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ARS Has Key Role in Sequence Project Aimed
at Tomato Menace By Luis Pons
The Agricultural Research
Service was among several institutions taking part in a recent project that
sequenced the genome of a microbe that infects tomato plants and whose close
relatives infect many other crops.
The sequencing of the strain of Pseudomonas syringae that
causes bacterial speck disease in tomato plants was led by scientists at
Cornell University in Ithaca, N.Y., and
The Institute for Genomic Research in
Rockville, Md. Funded by the National Science
Foundation in Arlington, Va., the project is featured online today in the
journal Proceedings of the National Academy
Molecular biologist Samuel W. Cartinhour and computational
biologist David J. Schneider, both with ARS'
U.S. Plant, Soil and
Nutrition Research Laboratory in Ithaca, contributed to the joint effort.
Their computational analyses of sequence data helped the research team make
preliminary findings about the roles of the more than 5,500 genes in P.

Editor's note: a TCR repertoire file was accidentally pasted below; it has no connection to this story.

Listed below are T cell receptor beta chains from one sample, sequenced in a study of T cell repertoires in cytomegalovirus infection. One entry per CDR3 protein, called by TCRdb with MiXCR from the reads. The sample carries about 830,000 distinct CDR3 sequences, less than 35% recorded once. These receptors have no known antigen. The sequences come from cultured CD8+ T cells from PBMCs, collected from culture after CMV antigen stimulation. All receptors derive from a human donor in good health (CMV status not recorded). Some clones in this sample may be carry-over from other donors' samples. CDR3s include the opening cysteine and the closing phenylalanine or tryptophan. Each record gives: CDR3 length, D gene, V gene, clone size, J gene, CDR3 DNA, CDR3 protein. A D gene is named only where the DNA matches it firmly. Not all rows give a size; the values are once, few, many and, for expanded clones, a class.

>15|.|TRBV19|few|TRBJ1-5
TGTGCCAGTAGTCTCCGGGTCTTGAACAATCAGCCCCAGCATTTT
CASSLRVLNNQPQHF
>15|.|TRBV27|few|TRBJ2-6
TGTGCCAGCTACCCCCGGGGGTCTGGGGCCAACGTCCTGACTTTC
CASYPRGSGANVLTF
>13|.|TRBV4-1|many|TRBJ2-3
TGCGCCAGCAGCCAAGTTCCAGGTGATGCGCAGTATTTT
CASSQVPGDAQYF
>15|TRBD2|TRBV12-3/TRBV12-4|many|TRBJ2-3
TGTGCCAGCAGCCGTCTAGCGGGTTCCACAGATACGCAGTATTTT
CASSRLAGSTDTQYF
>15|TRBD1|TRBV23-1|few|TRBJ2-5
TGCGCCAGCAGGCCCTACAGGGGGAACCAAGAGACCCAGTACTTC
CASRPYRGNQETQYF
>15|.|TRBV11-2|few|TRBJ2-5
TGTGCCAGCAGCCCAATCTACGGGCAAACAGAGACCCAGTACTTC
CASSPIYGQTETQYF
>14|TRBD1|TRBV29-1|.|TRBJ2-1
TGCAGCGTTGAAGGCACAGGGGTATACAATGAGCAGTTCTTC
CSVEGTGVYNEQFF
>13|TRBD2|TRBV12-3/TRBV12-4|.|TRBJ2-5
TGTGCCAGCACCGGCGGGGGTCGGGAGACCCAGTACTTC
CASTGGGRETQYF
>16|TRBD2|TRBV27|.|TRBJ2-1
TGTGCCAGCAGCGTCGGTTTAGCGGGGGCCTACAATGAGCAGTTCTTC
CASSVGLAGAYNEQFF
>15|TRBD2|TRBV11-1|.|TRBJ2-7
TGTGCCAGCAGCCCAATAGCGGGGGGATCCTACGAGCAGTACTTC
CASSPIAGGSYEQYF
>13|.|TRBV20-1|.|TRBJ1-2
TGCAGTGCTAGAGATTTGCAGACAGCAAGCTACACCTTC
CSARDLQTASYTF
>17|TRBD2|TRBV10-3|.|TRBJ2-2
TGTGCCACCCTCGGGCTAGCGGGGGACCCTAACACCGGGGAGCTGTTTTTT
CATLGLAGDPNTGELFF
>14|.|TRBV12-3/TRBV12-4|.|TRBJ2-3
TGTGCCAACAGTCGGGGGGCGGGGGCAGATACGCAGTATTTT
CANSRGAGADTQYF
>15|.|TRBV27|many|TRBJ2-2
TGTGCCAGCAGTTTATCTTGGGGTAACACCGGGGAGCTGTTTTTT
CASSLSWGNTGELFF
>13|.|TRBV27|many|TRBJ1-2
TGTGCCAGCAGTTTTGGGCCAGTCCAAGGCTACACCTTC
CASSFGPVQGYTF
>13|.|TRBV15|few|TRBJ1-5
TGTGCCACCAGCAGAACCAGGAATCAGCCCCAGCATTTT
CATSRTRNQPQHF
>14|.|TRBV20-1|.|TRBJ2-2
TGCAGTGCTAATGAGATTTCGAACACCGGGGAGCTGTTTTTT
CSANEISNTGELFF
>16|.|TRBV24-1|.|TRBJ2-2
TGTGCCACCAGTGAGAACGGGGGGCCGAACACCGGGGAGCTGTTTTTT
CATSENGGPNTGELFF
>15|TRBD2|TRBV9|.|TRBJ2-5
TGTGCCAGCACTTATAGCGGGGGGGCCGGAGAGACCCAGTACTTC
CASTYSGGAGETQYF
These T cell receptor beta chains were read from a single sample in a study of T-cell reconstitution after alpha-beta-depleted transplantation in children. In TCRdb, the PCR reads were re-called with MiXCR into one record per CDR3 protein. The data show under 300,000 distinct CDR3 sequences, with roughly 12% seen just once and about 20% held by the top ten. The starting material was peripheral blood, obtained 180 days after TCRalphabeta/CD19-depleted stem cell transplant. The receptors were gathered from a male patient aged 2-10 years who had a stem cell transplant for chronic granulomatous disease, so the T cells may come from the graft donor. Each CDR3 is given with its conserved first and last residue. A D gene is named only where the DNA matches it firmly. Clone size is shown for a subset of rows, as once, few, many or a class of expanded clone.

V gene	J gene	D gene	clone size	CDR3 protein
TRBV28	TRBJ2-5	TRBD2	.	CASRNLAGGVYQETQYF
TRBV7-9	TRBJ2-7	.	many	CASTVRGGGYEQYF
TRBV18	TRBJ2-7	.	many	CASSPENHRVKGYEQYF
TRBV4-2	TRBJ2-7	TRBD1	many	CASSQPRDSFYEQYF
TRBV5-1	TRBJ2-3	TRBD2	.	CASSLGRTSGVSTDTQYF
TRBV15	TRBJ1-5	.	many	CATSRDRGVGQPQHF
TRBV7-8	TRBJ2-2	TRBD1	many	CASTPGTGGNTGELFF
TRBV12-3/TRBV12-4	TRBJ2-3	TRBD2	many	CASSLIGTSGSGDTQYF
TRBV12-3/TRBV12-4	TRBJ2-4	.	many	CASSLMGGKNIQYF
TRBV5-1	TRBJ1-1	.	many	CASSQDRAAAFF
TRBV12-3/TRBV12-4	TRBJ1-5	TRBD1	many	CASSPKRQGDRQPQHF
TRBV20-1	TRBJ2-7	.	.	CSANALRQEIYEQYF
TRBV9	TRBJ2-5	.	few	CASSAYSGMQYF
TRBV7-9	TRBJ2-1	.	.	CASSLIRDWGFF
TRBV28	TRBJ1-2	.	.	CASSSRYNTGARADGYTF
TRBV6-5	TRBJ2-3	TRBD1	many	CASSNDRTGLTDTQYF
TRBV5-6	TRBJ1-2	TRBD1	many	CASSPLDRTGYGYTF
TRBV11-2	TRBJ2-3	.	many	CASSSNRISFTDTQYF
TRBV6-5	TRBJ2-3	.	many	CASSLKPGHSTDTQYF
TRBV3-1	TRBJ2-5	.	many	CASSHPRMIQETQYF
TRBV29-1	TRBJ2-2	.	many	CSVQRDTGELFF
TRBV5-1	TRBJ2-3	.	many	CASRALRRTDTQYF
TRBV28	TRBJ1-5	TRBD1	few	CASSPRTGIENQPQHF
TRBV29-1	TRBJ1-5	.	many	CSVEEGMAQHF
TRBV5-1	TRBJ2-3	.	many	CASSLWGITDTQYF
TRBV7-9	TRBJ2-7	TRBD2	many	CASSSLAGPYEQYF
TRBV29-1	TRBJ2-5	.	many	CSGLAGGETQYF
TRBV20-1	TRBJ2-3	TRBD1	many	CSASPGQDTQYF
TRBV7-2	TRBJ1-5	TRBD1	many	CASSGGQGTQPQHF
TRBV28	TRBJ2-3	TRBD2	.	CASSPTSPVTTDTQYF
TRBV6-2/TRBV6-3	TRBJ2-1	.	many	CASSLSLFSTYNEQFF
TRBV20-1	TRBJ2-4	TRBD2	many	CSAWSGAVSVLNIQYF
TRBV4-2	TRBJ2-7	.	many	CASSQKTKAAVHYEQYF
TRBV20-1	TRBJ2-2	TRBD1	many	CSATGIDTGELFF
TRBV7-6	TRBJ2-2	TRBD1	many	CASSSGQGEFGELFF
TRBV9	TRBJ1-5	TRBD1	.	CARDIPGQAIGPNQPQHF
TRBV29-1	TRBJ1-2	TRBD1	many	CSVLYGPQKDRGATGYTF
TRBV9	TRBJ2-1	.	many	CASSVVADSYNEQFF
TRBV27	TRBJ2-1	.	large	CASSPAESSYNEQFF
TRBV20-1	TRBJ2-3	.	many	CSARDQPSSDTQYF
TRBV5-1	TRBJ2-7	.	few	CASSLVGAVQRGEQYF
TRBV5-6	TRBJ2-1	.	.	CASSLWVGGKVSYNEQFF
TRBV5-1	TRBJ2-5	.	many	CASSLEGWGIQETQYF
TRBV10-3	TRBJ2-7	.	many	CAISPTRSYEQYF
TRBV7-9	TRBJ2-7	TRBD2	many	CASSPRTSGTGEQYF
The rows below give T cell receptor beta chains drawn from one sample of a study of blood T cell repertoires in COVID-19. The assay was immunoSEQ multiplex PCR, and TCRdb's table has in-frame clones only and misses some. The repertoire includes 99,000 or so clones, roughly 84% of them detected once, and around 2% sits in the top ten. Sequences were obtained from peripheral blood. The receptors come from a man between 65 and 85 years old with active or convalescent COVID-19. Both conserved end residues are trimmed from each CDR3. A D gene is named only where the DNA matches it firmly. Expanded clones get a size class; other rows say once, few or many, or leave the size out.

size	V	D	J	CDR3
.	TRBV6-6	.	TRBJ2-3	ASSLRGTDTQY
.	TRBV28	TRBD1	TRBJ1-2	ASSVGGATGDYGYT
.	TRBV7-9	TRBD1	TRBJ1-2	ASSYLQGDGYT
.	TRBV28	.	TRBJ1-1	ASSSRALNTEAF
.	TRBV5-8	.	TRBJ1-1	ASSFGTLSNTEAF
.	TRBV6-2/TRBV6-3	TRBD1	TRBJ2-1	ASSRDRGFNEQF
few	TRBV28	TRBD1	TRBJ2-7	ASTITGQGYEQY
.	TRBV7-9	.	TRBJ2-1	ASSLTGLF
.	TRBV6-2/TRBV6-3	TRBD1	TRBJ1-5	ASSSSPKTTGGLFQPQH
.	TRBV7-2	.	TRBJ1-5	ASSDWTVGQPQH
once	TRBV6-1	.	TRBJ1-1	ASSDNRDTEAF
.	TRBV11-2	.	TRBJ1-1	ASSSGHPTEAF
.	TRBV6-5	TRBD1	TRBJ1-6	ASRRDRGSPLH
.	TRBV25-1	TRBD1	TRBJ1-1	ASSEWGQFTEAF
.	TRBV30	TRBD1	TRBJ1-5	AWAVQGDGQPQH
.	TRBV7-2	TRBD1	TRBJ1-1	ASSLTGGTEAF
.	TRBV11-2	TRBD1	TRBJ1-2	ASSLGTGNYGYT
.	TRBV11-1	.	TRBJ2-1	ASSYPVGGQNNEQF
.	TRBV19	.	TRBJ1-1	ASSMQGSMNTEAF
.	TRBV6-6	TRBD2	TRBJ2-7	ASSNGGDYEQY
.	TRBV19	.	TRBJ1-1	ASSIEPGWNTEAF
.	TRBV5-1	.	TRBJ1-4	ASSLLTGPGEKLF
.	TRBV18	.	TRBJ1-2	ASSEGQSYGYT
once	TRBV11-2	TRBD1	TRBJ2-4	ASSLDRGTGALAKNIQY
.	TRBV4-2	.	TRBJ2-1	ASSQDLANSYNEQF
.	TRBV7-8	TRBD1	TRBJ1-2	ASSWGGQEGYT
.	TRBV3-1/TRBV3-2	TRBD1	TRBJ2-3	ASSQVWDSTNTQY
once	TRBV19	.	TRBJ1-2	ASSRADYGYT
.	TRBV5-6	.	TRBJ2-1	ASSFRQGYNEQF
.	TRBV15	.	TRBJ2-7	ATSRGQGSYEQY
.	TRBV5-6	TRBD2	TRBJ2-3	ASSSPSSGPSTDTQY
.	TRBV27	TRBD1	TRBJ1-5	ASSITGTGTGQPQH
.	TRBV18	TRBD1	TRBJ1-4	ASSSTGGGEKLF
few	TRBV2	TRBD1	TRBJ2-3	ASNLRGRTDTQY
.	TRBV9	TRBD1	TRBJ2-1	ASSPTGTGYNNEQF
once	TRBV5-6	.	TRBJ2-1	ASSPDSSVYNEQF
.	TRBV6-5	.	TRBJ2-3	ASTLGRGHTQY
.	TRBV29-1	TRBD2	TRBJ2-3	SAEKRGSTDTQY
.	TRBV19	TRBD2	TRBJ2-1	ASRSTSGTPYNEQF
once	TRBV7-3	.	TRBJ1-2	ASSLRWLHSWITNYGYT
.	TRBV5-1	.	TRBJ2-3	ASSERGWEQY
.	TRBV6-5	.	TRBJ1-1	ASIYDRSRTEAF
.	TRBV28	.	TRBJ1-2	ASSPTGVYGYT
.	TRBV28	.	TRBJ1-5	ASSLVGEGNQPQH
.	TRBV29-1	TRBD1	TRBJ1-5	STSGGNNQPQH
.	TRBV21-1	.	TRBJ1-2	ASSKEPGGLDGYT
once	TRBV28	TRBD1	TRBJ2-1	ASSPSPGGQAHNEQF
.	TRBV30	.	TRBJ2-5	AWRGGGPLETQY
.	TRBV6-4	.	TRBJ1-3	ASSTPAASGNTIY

syringae, including clues as to how it infects plants.
The ARS scientists scanned the sequence to identify a set of
short DNA motifs, known as "hrp boxes," that have an important role in
activating genes involved in plant disease. They also identified a group of
proteins, known as "effectors," that are transported from P. syringae
into plant cells during infection.
While the sequenced strain of P. syringae primarily
affects tomatoes, it also infects Arabidopsis thaliana. That small,
flowering member of the mustard (Brassicaceae) family is widely used as a model
organism in plant biology. The strain thus creates a model pair for plant
In addition, P. syringae is closely related to P.
aeruginosa, which can infect humans and animals, and to P. putida, a
bacterium with uses in environmental cleanup. It also shares a key infection
mechanism with other plant-infecting bacteria.
The Boyce Thompson
Institute for Plant Research in Ithaca, the
University of Nebraska, the
University of Missouri and
Kansas State University also took part in the
ARS is the U.S. Department of
Agriculture's principal scientific research agency.